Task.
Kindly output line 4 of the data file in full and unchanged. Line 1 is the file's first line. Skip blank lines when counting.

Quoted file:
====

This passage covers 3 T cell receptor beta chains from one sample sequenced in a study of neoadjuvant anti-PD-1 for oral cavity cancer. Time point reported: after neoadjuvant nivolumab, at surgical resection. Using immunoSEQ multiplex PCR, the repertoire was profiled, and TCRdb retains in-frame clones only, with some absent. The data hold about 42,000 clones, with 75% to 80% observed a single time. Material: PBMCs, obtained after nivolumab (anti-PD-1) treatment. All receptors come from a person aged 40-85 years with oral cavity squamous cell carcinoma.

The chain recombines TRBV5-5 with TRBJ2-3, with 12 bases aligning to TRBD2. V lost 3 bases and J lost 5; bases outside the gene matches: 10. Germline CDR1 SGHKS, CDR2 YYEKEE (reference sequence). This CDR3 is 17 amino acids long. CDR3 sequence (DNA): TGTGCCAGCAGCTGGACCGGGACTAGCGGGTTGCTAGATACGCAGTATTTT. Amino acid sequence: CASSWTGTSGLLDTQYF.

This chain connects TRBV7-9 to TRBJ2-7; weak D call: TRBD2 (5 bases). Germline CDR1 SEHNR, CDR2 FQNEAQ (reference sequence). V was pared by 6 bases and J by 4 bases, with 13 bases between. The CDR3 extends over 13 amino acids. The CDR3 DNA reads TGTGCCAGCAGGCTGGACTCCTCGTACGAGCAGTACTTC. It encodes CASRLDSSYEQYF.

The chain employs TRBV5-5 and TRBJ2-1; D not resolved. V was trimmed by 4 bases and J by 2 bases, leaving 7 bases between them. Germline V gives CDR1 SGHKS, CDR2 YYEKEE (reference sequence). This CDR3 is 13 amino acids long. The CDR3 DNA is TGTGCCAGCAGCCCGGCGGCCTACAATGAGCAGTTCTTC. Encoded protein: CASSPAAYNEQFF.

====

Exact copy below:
The chain employs TRBV5-5 and TRBJ2-1; D not resolved. V was trimmed by 4 bases and J by 2 bases, leaving 7 bases between them. Germline V gives CDR1 SGHKS, CDR2 YYEKEE (reference sequence). This CDR3 is 13 amino acids long. The CDR3 DNA is TGTGCCAGCAGCCCGGCGGCCTACAATGAGCAGTTCTTC. Encoded protein: CASSPAAYNEQFF.